Tracing Faught family history on tombstones
By CLARK MASON / THE PRESS DEMOCRAT
Hidden off a sharp bend in the road between Santa Rosa and Windsor lies the nearly forgotten Faught family cemetery, overgrown with weeds, many of its gravemarkers knocked down.
Walking up the hill through head-high Scotch broom, Windsor Historical Society President Steve Lehmann pondered the burials of a century ago.
“They brought a wagon up this hill with a coffin,” he said as he trudged up the narrow, now partly obscured trail. “There’s close to 100 graves.”
The private, two-acre cemetery is named for the family of Jabez Faught, a pioneer who came to California by wagon train in 1854 and settled in the Windsor area. His more than 2,800-acre ranch occupied what is now Shiloh Ranch Regional Park, the Shiloh Ridge subdivision and Mayacama Golf Club.
Faught Road and the cemetery are the most tangible reminders of his life. The Kentucky-born Jabez (1811-1890) is buried there, along with his brothers William (1802-1879) and Willis (1819-1892).
Sonoma County history books tell how the oldest brother, William, came to California in search of gold in 1850.
A few years later, he returned east for his brothers. In the spring of 1854, they all set off from Iowa in oxen wagons with other families. It took them six months to reach Sonoma County.
Jabez Faught lived in Petaluma before finding his way a little farther north. Within a couple decades the Faughts had extensive holdings, including Willis’ property at Mark West Station.
“The Faughts are everywhere,” Lehmann said, referring to land maps in the 1877 Thompson Atlas.
Nowadays, their neglected family resting place shows the ravages of time, perhaps from earthquakes as well as vandals drawn to the secluded spot.
“Knocking headstones over, you just can’t figure it,” said Lehmann as he surveyed some of the toppled markers.
In the late 1990s, a Faught family member lived in a camper on the property to ward off intruders. She helped survey and restore many of the grave sites, but ran afoul of county officials, who said people aren’t allowed to live in a cemetery.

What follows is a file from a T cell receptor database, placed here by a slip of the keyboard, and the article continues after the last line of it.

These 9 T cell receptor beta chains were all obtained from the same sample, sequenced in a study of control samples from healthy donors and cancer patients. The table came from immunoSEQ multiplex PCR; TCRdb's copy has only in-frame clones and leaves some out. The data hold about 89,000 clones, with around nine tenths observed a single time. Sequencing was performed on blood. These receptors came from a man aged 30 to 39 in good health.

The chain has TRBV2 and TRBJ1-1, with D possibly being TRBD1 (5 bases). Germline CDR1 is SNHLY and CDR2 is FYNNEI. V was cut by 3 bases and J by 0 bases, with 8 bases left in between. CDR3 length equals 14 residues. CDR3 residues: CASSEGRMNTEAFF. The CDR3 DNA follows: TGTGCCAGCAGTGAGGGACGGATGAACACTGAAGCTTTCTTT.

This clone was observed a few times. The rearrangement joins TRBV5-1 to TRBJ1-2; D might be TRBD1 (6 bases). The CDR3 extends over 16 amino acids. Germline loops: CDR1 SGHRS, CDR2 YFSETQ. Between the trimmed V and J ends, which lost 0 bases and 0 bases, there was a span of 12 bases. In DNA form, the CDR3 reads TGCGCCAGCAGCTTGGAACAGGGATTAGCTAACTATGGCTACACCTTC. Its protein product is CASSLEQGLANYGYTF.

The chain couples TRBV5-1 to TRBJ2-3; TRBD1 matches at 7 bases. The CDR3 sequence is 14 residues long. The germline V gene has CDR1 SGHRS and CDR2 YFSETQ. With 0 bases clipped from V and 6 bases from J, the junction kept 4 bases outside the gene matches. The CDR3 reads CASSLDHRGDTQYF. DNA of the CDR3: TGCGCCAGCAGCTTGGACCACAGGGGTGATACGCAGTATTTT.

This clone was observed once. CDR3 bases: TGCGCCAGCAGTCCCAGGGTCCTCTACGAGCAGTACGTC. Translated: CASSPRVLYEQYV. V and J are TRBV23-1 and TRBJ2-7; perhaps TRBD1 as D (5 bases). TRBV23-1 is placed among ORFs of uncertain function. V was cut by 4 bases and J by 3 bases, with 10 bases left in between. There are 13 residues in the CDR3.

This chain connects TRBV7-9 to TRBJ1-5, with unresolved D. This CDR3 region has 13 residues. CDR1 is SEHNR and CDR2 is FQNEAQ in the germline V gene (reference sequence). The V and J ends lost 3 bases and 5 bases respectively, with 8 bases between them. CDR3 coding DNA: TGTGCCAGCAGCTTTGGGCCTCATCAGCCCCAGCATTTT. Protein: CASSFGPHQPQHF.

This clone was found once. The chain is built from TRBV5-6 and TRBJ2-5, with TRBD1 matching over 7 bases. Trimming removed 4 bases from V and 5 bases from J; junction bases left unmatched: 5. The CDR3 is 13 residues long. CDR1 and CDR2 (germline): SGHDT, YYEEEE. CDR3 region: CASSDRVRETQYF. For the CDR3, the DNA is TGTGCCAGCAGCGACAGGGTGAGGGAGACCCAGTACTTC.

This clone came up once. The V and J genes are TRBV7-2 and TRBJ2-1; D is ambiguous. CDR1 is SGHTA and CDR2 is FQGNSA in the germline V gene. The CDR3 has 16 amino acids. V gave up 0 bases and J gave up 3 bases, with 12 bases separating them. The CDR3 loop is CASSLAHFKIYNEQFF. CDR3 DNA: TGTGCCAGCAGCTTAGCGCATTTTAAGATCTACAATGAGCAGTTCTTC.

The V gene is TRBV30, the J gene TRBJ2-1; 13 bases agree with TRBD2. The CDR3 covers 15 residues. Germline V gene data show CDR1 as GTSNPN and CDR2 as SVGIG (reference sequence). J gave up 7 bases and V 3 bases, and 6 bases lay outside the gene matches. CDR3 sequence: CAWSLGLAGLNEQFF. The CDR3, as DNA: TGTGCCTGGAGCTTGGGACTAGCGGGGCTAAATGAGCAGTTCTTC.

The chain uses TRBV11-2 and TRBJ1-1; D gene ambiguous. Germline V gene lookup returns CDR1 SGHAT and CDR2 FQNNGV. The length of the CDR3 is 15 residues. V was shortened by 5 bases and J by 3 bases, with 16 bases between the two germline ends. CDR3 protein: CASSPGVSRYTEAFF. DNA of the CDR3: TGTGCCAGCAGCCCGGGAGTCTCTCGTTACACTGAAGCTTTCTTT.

The graveyard is one of dozens of small family, ranch and town cemeteries in Sonoma County. It is owned by the Faught Family Cemetery Association, but has declined as family members died or moved away.
For historians, cemeteries like this one are roadmaps to the past that guide genealogists.
“It’s how you go backwards. A name and a date doesn’t do it as much,” Lehmann said.
Pointing to a headstone, he noted the detail: Order of the Eastern Star, Native of Kentucky and a parting “See you Heaven.”
“It brings that person to life a little bit,” said Lehmann, who noted that Windsor was the closest town and the Faughts probably belonged to fraternal lodges there.
There’s folksy wisdom to be found in the faded stone carvings, such as:
“Remember friends as you pass by, As you are now, so was I. As I am now, we all must be, Prepare for death and follow me.”
More poignant still is the epitaph for a one-year-old girl, Hattie Bell Shearer, who died in 1881: “Rest little one like a gentle bird that folds its wearied wing. Tomorrow at our fathers word, Thou shall ascend and sing.”
In the graveyard are members of the Van Winkle family, who were in the wagon train with the Faught brothers. Ranch workers ended up in the cemetery, too.
The Faughts and their children married into other seminal Windsor families, like the Hembrees and Laughlins.
The oldest burial is that of Peter Lee Price, son of William and Hannah Price, who died in 1859 at the age of two. The most recent was Howard Armstrong Faught, great-grandson of the patriarch Jabez who died in 2000, at the age of 89.
His step-daughter, Barbara Kron of Windsor, 83, was raised on the old Faught ranch and remembers herding stray cows, bailing hay and playing in the creek.”It was great. We all had chores to do,” she said.
Her husband, Delbert Kron, 87, said the last burial there wasn’t as strenuous as earlier ones, because it involved cremated remains. He last visited the cemetery a couple years ago and lamented the disrepair.
He’d like to see the cemetery cleaned by volunteers, but “up to a point. You want to leave things as natural as you can. It’d be nice to get rid of the weeds and brush, make it look decent, not downtown.”